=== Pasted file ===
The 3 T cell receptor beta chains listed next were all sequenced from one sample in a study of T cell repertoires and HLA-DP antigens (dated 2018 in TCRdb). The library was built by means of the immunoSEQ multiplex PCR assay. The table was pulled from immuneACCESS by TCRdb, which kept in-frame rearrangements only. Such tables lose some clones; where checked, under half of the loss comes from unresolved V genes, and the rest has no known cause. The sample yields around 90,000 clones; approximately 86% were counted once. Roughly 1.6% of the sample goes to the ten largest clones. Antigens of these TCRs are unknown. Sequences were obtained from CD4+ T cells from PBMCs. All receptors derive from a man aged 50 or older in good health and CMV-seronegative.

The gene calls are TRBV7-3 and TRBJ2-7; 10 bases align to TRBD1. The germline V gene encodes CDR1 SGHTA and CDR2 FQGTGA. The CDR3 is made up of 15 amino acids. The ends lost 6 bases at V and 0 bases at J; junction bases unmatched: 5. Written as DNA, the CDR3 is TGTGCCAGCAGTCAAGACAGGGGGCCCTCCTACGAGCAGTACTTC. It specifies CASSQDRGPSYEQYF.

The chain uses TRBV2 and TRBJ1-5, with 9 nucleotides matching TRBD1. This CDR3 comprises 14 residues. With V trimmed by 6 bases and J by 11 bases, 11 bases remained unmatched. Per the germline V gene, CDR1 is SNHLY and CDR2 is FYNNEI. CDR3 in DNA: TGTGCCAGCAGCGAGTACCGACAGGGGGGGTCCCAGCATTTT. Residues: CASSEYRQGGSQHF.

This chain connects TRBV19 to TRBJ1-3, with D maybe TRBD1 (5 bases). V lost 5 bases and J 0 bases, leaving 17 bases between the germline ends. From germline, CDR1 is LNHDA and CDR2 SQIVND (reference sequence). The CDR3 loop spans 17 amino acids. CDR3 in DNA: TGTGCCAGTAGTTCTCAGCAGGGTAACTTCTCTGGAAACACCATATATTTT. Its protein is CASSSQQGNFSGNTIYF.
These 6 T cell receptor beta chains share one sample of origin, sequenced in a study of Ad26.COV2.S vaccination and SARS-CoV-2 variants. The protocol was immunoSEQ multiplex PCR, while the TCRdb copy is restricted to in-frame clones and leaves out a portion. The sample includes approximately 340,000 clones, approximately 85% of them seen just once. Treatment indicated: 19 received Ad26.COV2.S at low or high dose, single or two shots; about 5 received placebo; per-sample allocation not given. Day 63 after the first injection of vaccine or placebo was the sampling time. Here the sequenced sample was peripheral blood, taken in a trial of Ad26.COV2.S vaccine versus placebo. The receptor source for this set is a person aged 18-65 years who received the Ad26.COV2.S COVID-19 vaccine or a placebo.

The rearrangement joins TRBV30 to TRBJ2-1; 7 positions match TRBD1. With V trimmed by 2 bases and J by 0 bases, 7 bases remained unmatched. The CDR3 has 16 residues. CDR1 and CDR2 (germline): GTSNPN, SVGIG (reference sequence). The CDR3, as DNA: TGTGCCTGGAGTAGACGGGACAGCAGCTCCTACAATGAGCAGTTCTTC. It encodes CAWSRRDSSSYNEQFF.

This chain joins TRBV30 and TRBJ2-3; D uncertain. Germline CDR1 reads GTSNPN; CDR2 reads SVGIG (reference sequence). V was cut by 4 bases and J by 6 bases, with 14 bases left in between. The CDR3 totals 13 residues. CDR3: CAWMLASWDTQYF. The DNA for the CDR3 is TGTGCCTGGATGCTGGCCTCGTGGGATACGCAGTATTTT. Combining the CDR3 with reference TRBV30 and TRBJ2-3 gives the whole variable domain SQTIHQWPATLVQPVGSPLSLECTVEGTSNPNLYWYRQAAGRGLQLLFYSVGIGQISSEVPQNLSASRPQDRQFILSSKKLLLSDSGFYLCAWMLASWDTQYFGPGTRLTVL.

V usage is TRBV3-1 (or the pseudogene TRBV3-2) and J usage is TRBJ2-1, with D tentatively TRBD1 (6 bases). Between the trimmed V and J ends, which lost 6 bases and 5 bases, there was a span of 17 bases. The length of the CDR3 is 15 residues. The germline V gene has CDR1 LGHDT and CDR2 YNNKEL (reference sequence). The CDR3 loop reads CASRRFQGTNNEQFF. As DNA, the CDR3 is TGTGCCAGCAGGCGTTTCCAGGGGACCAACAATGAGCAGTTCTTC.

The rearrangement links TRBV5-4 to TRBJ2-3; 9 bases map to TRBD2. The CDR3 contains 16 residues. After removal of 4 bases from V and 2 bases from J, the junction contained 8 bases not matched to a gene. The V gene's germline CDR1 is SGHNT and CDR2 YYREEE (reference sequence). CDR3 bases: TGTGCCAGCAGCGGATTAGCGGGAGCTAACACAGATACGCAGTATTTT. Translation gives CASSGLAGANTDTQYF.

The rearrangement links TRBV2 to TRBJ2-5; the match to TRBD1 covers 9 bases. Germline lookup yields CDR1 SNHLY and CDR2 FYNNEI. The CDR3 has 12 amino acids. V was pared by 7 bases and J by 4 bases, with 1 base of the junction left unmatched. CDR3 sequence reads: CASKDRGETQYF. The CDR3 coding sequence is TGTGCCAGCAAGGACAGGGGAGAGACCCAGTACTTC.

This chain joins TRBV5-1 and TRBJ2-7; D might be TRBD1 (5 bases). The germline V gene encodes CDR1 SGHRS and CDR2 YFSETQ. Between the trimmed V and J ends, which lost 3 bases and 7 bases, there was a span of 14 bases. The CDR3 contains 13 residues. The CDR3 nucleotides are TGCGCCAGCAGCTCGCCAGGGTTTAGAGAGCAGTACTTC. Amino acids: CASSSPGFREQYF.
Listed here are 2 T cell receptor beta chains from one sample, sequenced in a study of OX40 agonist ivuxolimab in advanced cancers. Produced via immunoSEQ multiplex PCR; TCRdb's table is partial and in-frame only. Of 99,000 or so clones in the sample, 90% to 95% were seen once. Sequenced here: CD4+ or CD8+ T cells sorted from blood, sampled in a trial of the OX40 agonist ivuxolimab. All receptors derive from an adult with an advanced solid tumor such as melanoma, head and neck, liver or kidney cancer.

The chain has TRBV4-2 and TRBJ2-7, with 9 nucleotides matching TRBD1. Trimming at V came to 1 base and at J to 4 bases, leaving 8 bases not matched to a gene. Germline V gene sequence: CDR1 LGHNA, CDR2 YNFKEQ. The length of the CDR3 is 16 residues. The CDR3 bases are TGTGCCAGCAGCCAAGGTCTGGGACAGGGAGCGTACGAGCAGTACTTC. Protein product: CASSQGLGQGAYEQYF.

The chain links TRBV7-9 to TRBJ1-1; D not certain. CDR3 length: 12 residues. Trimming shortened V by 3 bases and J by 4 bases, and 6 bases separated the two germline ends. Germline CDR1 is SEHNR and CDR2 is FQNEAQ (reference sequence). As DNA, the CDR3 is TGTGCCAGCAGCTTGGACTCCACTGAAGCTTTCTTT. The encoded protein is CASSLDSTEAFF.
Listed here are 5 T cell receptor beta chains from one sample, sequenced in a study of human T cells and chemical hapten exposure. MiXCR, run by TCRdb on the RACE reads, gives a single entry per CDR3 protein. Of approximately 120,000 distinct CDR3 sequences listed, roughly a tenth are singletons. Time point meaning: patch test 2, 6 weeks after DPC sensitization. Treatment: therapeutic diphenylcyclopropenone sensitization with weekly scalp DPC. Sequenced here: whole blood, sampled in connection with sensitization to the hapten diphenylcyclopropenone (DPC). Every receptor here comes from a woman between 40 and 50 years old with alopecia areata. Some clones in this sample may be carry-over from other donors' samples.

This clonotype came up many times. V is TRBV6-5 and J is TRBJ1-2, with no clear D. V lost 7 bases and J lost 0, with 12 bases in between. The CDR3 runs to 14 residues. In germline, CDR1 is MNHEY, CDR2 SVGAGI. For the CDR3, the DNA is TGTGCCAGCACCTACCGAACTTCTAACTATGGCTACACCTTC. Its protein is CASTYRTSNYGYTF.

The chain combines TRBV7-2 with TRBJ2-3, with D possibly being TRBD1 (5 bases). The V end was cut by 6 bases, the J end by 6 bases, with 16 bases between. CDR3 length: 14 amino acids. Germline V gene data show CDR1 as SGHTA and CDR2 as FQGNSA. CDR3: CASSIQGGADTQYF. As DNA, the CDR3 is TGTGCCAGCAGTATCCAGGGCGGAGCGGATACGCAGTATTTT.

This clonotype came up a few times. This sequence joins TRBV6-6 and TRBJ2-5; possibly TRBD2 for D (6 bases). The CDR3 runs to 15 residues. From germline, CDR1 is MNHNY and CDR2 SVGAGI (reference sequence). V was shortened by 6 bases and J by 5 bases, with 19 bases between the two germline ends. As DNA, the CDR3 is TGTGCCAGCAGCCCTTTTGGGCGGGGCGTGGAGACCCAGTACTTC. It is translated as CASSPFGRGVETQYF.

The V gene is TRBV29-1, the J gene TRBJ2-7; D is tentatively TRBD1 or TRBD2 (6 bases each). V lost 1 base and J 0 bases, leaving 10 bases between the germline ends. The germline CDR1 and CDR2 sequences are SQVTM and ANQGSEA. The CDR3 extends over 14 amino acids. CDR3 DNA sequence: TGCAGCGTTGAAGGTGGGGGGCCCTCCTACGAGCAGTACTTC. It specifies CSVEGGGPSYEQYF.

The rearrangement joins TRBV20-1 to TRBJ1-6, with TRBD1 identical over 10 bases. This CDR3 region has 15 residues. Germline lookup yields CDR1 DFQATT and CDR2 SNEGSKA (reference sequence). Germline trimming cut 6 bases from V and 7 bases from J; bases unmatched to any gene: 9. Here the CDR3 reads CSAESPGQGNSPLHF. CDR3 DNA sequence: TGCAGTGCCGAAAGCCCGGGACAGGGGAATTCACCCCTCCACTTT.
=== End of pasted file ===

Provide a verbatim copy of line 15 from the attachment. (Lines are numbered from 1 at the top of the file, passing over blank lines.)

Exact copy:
Listed here are 5 T cell receptor beta chains from one sample, sequenced in a study of human T cells and chemical hapten exposure. MiXCR, run by TCRdb on the RACE reads, gives a single entry per CDR3 protein. Of approximately 120,000 distinct CDR3 sequences listed, roughly a tenth are singletons. Time point meaning: patch test 2, 6 weeks after DPC sensitization. Treatment: therapeutic diphenylcyclopropenone sensitization with weekly scalp DPC. Sequenced here: whole blood, sampled in connection with sensitization to the hapten diphenylcyclopropenone (DPC). Every receptor here comes from a woman between 40 and 50 years old with alopecia areata. Some clones in this sample may be carry-over from other donors' samples.